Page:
One of the journalistic truths is that if an article is titled with a question, most often the answer is “no”. But in this case, it is “it depends”.
Making money is the aim of markets, and the gain of 15 percent yearly is often a goal of individual investors. In the colloquial speech “beating the market” means having the return on investment higher than the S&P 500. Since this index was established in 1926, it has posted on average just a bit over 12% gain annually. Which makes striving for 15 percent yearly gains an appealing target to aim for. But the gain of 15 percent yearly is possible. Especially in this world of relatively frequent market corrections and downturns?
One of the primary characteristics many famous traders are looking for in potential stocks for investment is having an average yearly growth over a number of years of 15 percent or more. The fact that big and successful traders do make investments in stocks says more than anything that such gains are out there waiting to be earned. But there are two schools of thought on this subject matter. One is saying that it is impossible and other, that it is possible to achieve a gain of 15 percent yearly or even more profits per year on the market.
Why is the gain of 15 percent yearly not possible?
One of the most common arguments among the members of this school of thought is the historic data, particularly for the past 20 years. One of the most cited sources is the J.P.Morgan Asset Management’s data which paints a bleak picture of annualized returns. The absolute bottom of all investment classes in their study is taken by the average investors with just 1.9% returns. The top of the pack is the real estate investment trusts with just 9.9% annualized gains in this period.
And when you look at those numbers it does look impossible to reach a gain of 15 percent yearly.
But among them are also those that point out that this number is by itself a misleading measure. And the math does back them. Because simply put, an average is calculated by adding up all numbers and dividing the sum with how many numbers you have. And it doesn’t reflect how much money you end up with after a certain number of years.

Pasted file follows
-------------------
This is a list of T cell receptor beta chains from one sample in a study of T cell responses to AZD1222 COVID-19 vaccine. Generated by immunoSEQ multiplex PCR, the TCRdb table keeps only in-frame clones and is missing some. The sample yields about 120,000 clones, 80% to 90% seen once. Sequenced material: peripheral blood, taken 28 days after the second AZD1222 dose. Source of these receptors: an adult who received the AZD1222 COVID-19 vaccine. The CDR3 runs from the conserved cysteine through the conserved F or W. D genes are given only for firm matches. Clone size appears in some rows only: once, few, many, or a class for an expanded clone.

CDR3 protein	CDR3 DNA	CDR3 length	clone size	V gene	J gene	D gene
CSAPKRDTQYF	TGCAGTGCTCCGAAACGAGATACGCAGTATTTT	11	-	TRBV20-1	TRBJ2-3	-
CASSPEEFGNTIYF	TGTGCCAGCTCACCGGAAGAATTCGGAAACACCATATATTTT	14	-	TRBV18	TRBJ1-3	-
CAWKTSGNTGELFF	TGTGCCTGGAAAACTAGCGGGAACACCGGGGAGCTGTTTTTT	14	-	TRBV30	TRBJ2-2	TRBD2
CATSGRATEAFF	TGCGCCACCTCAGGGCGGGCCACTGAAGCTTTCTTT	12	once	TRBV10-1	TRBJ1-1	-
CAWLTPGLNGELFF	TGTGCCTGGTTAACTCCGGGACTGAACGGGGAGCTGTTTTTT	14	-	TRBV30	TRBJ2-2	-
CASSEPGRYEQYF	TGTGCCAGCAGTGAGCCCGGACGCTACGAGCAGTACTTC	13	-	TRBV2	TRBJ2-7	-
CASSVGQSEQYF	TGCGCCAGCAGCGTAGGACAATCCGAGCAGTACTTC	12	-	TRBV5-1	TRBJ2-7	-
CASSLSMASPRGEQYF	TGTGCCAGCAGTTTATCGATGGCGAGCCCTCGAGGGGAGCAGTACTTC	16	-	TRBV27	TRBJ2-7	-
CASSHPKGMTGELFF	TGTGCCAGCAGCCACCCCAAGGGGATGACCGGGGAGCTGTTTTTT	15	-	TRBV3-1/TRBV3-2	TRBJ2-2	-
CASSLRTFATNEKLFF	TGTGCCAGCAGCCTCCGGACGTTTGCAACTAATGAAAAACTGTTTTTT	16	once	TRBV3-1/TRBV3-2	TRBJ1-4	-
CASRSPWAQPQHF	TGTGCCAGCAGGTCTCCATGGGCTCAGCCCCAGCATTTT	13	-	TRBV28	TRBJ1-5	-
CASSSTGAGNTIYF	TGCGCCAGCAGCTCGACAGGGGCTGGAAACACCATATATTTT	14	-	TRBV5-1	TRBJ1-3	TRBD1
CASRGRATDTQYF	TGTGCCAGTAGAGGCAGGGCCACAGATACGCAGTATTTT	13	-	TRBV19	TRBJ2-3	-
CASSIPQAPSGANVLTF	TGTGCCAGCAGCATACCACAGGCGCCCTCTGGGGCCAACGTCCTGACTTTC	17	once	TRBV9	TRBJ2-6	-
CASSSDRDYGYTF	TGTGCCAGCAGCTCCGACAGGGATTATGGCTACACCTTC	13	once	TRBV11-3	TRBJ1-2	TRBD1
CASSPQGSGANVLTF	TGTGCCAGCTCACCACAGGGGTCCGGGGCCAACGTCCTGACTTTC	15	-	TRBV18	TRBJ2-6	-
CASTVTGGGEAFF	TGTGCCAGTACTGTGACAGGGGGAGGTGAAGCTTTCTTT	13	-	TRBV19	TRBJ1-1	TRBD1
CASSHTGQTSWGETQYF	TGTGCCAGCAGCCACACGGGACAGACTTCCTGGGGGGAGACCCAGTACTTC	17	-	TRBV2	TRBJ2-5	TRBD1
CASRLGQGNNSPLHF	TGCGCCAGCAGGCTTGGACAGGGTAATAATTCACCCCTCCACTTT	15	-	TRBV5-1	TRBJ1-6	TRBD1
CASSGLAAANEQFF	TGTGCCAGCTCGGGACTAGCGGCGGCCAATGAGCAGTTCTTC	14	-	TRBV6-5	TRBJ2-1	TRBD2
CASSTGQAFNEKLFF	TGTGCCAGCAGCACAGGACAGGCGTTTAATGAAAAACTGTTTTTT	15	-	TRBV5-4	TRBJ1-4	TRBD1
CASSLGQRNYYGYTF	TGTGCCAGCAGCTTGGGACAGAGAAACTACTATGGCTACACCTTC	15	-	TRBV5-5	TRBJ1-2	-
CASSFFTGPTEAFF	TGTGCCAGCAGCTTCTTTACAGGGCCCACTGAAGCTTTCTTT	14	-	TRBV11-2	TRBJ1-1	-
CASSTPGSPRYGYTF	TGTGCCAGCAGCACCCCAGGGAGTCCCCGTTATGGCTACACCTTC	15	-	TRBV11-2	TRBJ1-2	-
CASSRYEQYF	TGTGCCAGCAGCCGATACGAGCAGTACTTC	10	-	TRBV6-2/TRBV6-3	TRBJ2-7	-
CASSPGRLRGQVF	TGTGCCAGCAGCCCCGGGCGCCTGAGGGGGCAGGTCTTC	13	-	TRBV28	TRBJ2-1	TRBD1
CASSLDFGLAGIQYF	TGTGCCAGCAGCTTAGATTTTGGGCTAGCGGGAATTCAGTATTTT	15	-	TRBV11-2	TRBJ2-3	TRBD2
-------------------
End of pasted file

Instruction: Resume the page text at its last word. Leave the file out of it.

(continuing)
For example, if you invest $1,000 and in the first year you have 100% gains but in the second 50% losses, your average return is
But in reality, you have no gains at all. After the first year and 100% increase, you have $2,000. But after losing half of that in the second year, you are back where you have started. With $1,000.
The influence of CAGR
Often, they would point out that the compound annual growth rate (CAGR) is a more precise metric, especially for a long term investment. The point is that it captures the compound effect of gains. In other words, average gains show only the average of percentile changes over some period of time. The CAGR shows at which rate your investment actually grew.
Another argument is that the long term averages, either the arithmetic mean or CAGR, are a misleading measure due to fundamental changes in the markets in recent times. Market corrections happen more often and are caused for different reasons than back in the old days of the 20th century. Thus, over the long-term decreasing the annualized gains even more.
The third and most common argument is that only the best of investors have ever beaten the market. People like Warren Buffett, Seth Klarman, Benjamin Graham, and so on. Long term value investors, who have gained fame and fortune by extraordinary means. That the average Joe at best can hope to equalize the track record of indices in the long run.